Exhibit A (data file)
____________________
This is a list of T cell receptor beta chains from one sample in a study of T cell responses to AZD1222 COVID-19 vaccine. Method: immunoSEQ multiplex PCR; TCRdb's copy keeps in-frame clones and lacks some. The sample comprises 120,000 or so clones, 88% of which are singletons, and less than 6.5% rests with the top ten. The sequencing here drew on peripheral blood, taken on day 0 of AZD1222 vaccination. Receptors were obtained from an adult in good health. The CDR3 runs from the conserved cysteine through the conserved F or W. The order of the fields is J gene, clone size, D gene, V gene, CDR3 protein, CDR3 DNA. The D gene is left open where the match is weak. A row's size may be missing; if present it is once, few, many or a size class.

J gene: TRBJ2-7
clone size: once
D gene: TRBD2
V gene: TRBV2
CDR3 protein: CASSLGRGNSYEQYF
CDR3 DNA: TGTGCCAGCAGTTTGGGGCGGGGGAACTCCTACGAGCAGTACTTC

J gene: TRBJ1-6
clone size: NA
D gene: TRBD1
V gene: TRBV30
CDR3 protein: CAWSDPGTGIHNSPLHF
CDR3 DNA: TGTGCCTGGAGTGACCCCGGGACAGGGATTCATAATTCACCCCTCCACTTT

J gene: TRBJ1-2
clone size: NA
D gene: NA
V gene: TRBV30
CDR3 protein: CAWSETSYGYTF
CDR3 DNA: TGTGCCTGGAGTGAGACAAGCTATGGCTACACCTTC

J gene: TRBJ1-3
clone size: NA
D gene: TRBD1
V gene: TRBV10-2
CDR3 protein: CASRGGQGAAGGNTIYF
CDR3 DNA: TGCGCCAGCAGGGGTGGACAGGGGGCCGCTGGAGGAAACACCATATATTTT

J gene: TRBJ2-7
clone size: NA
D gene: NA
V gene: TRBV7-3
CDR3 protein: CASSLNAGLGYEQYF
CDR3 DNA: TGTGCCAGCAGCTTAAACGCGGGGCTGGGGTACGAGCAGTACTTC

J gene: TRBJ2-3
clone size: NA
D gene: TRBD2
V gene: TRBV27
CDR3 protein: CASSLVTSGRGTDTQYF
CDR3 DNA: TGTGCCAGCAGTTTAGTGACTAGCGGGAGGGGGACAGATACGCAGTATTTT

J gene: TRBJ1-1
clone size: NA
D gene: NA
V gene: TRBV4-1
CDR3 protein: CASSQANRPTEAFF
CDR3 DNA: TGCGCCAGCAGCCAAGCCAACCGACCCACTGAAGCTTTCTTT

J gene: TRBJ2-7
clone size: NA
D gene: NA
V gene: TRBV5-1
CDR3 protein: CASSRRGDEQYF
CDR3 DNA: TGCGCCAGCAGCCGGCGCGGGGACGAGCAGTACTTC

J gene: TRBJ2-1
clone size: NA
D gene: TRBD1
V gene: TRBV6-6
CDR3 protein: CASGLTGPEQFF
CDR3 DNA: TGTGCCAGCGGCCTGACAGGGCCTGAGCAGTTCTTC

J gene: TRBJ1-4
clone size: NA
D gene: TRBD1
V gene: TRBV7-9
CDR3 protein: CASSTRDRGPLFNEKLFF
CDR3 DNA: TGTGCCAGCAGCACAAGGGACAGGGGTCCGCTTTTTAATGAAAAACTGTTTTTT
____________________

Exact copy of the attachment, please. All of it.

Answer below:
This is a list of T cell receptor beta chains from one sample in a study of T cell responses to AZD1222 COVID-19 vaccine. Method: immunoSEQ multiplex PCR; TCRdb's copy keeps in-frame clones and lacks some. The sample comprises 120,000 or so clones, 88% of which are singletons, and less than 6.5% rests with the top ten. The sequencing here drew on peripheral blood, taken on day 0 of AZD1222 vaccination. Receptors were obtained from an adult in good health. The CDR3 runs from the conserved cysteine through the conserved F or W. The order of the fields is J gene, clone size, D gene, V gene, CDR3 protein, CDR3 DNA. The D gene is left open where the match is weak. A row's size may be missing; if present it is once, few, many or a size class.

J gene: TRBJ2-7
clone size: once
D gene: TRBD2
V gene: TRBV2
CDR3 protein: CASSLGRGNSYEQYF
CDR3 DNA: TGTGCCAGCAGTTTGGGGCGGGGGAACTCCTACGAGCAGTACTTC

J gene: TRBJ1-6
clone size: NA
D gene: TRBD1
V gene: TRBV30
CDR3 protein: CAWSDPGTGIHNSPLHF
CDR3 DNA: TGTGCCTGGAGTGACCCCGGGACAGGGATTCATAATTCACCCCTCCACTTT

J gene: TRBJ1-2
clone size: NA
D gene: NA
V gene: TRBV30
CDR3 protein: CAWSETSYGYTF
CDR3 DNA: TGTGCCTGGAGTGAGACAAGCTATGGCTACACCTTC

J gene: TRBJ1-3
clone size: NA
D gene: TRBD1
V gene: TRBV10-2
CDR3 protein: CASRGGQGAAGGNTIYF
CDR3 DNA: TGCGCCAGCAGGGGTGGACAGGGGGCCGCTGGAGGAAACACCATATATTTT

J gene: TRBJ2-7
clone size: NA
D gene: NA
V gene: TRBV7-3
CDR3 protein: CASSLNAGLGYEQYF
CDR3 DNA: TGTGCCAGCAGCTTAAACGCGGGGCTGGGGTACGAGCAGTACTTC

J gene: TRBJ2-3
clone size: NA
D gene: TRBD2
V gene: TRBV27
CDR3 protein: CASSLVTSGRGTDTQYF
CDR3 DNA: TGTGCCAGCAGTTTAGTGACTAGCGGGAGGGGGACAGATACGCAGTATTTT

J gene: TRBJ1-1
clone size: NA
D gene: NA
V gene: TRBV4-1
CDR3 protein: CASSQANRPTEAFF
CDR3 DNA: TGCGCCAGCAGCCAAGCCAACCGACCCACTGAAGCTTTCTTT

J gene: TRBJ2-7
clone size: NA
D gene: NA
V gene: TRBV5-1
CDR3 protein: CASSRRGDEQYF
CDR3 DNA: TGCGCCAGCAGCCGGCGCGGGGACGAGCAGTACTTC

J gene: TRBJ2-1
clone size: NA
D gene: TRBD1
V gene: TRBV6-6
CDR3 protein: CASGLTGPEQFF
CDR3 DNA: TGTGCCAGCGGCCTGACAGGGCCTGAGCAGTTCTTC

J gene: TRBJ1-4
clone size: NA
D gene: TRBD1
V gene: TRBV7-9
CDR3 protein: CASSTRDRGPLFNEKLFF
CDR3 DNA: TGTGCCAGCAGCACAAGGGACAGGGGTCCGCTTTTTAATGAAAAACTGTTTTTT